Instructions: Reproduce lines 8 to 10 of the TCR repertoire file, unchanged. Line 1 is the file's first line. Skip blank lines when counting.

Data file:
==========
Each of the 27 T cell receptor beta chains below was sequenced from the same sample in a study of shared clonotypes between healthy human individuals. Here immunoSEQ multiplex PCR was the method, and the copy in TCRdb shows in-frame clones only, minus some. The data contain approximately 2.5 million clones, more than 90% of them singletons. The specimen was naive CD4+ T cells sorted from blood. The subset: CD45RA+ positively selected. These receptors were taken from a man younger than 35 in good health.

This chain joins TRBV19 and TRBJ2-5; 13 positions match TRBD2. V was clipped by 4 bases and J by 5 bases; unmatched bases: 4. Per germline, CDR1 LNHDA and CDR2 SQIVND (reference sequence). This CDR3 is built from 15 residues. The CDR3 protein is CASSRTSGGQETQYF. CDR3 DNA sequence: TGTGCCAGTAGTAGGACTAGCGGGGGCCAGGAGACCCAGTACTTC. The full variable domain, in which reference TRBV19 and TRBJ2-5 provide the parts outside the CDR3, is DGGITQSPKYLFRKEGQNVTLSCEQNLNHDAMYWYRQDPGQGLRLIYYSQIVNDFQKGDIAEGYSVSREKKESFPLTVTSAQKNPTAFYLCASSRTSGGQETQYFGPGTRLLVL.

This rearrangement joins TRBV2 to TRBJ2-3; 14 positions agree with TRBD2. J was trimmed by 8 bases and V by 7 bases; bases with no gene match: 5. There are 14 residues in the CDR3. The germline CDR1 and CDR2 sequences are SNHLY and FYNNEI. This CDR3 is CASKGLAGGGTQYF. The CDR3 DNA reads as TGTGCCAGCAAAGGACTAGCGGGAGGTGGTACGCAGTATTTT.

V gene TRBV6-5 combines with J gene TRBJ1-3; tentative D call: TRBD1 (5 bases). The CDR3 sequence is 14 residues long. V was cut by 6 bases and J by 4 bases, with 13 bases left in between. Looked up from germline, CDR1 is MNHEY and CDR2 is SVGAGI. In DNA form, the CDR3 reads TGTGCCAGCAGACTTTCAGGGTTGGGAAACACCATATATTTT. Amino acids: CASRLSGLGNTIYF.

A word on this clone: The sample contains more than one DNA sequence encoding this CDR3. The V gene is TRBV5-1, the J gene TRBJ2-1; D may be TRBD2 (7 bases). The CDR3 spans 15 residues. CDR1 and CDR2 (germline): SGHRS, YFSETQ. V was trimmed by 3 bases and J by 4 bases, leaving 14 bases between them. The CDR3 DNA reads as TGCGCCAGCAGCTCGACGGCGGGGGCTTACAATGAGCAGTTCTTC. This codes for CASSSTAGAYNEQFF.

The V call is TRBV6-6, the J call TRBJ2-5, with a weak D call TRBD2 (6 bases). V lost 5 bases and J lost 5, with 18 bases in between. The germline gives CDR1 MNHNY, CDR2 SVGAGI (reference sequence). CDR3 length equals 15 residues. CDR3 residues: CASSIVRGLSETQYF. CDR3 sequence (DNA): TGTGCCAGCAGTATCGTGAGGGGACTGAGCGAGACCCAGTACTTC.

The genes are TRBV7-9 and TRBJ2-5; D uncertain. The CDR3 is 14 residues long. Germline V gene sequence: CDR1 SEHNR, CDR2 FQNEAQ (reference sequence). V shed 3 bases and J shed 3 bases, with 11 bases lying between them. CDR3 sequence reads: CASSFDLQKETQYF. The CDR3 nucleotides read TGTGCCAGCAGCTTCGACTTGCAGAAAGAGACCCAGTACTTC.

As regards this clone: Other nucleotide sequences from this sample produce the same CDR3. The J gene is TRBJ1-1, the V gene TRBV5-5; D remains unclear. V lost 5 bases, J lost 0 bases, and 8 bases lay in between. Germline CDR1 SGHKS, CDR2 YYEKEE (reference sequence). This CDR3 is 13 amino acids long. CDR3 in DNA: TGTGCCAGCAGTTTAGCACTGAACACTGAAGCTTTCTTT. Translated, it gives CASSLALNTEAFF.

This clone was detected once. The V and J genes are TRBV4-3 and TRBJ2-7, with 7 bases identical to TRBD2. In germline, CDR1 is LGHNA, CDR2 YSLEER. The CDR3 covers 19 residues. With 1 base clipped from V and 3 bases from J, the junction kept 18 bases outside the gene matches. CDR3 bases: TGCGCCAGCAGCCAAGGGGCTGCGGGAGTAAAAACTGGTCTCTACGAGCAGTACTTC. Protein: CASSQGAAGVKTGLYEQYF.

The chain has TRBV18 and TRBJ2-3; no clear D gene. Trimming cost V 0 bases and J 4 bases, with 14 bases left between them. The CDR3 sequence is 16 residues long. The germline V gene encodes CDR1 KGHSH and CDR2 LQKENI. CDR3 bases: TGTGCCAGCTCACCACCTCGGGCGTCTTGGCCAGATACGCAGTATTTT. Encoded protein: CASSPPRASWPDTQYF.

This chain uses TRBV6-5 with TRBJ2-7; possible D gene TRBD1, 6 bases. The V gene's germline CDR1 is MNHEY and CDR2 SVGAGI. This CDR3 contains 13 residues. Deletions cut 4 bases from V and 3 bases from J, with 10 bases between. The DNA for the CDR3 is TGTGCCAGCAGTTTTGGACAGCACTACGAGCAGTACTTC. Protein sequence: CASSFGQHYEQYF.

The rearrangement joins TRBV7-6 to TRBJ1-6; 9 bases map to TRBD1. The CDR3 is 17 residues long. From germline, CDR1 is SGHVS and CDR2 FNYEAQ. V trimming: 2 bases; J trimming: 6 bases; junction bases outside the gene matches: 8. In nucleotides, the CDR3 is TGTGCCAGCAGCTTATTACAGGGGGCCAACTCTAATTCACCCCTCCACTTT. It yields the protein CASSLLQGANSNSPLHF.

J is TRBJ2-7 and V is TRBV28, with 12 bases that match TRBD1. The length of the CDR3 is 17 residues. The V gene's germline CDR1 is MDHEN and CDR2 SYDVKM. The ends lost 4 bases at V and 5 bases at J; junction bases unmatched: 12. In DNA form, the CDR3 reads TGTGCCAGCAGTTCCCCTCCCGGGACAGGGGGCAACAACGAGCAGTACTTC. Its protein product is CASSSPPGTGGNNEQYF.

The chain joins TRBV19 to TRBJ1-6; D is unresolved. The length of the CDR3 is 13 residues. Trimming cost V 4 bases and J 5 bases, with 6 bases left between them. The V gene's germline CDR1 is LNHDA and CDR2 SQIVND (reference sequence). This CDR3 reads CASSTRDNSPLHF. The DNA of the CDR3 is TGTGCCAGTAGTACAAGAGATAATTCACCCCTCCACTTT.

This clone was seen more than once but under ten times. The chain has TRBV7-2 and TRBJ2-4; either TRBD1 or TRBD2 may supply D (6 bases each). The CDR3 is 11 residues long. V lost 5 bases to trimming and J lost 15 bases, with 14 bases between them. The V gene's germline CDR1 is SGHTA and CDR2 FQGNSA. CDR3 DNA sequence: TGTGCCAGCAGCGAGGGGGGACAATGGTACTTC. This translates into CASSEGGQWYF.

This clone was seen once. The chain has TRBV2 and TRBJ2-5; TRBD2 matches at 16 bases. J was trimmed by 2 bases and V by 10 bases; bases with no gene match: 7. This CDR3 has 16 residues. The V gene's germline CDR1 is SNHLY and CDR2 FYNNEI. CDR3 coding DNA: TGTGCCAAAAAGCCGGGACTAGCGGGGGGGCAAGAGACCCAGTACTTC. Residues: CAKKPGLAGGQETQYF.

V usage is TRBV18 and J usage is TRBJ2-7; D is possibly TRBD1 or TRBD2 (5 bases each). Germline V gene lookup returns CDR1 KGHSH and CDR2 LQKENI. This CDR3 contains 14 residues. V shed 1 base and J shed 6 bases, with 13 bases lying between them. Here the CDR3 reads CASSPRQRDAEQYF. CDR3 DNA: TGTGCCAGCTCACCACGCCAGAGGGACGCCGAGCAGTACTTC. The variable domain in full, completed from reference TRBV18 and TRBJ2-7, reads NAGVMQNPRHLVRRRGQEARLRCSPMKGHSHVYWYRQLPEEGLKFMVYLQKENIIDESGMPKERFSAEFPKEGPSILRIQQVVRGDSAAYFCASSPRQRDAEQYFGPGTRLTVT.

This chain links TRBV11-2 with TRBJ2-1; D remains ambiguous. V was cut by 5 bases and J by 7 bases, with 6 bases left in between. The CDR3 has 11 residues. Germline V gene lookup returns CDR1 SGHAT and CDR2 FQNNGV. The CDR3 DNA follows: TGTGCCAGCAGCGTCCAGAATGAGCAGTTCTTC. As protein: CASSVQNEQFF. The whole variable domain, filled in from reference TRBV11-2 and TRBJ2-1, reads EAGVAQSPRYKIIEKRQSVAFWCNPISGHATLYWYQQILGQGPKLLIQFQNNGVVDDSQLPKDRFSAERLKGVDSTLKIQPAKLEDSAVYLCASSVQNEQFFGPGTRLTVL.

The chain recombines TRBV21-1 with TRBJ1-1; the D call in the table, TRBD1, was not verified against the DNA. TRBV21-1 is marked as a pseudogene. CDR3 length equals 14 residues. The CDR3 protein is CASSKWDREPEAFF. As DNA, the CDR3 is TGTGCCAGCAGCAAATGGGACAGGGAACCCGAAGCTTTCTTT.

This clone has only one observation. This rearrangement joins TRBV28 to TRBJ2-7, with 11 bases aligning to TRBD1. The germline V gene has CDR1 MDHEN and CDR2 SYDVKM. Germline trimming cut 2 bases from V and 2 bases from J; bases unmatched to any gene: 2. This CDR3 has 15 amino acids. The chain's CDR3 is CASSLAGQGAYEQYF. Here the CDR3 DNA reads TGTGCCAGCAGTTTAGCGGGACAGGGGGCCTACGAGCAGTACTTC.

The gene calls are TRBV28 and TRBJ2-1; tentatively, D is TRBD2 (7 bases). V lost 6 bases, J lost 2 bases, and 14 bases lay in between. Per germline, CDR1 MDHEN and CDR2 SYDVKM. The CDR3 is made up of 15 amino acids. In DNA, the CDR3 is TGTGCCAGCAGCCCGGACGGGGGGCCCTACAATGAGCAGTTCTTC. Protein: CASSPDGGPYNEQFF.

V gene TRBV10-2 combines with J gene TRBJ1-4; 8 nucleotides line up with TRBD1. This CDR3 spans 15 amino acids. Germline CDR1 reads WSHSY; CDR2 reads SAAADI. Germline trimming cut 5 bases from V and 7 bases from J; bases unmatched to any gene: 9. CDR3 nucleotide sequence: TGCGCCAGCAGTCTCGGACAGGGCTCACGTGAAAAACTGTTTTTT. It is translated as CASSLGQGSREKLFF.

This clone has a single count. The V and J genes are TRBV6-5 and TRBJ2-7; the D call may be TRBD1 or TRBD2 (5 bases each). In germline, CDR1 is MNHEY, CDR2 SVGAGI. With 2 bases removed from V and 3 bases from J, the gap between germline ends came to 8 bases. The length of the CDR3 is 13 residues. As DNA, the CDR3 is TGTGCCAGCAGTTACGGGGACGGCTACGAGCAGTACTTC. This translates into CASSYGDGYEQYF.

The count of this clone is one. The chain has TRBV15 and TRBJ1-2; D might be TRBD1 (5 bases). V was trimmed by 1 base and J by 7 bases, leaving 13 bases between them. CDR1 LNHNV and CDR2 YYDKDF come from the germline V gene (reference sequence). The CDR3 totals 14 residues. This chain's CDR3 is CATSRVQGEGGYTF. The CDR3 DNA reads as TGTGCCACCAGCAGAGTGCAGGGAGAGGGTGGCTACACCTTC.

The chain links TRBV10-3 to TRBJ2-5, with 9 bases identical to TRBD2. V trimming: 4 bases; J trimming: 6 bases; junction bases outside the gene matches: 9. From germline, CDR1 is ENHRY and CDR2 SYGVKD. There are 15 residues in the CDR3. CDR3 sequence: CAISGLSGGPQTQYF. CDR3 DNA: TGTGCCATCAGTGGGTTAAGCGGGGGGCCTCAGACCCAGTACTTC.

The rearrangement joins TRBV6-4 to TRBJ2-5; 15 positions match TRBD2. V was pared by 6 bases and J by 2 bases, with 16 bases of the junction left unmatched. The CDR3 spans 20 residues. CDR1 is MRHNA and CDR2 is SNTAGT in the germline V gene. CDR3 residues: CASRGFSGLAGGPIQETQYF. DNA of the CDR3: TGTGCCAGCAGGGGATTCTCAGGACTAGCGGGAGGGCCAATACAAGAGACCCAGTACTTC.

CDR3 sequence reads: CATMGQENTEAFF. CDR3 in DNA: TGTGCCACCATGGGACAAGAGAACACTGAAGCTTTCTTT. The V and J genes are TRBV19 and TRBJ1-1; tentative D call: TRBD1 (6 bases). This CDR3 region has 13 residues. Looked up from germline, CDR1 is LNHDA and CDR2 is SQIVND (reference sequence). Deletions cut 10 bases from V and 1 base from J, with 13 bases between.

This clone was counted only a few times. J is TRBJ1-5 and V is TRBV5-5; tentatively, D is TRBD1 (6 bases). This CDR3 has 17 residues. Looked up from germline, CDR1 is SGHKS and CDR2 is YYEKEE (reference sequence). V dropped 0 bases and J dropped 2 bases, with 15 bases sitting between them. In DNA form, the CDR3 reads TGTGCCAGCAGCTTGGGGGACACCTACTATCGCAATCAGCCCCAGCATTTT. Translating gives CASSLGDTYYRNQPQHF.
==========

As regards this clone: Other nucleotide sequences from this sample produce the same CDR3. The J gene is TRBJ1-1, the V gene TRBV5-5; D remains unclear. V lost 5 bases, J lost 0 bases, and 8 bases lay in between. Germline CDR1 SGHKS, CDR2 YYEKEE (reference sequence). This CDR3 is 13 amino acids long. CDR3 in DNA: TGTGCCAGCAGTTTAGCACTGAACACTGAAGCTTTCTTT. Translated, it gives CASSLALNTEAFF.

This clone was detected once. The V and J genes are TRBV4-3 and TRBJ2-7, with 7 bases identical to TRBD2. In germline, CDR1 is LGHNA, CDR2 YSLEER. The CDR3 covers 19 residues. With 1 base clipped from V and 3 bases from J, the junction kept 18 bases outside the gene matches. CDR3 bases: TGCGCCAGCAGCCAAGGGGCTGCGGGAGTAAAAACTGGTCTCTACGAGCAGTACTTC. Protein: CASSQGAAGVKTGLYEQYF.

The chain has TRBV18 and TRBJ2-3; no clear D gene. Trimming cost V 0 bases and J 4 bases, with 14 bases left between them. The CDR3 sequence is 16 residues long. The germline V gene encodes CDR1 KGHSH and CDR2 LQKENI. CDR3 bases: TGTGCCAGCTCACCACCTCGGGCGTCTTGGCCAGATACGCAGTATTTT. Encoded protein: CASSPPRASWPDTQYF.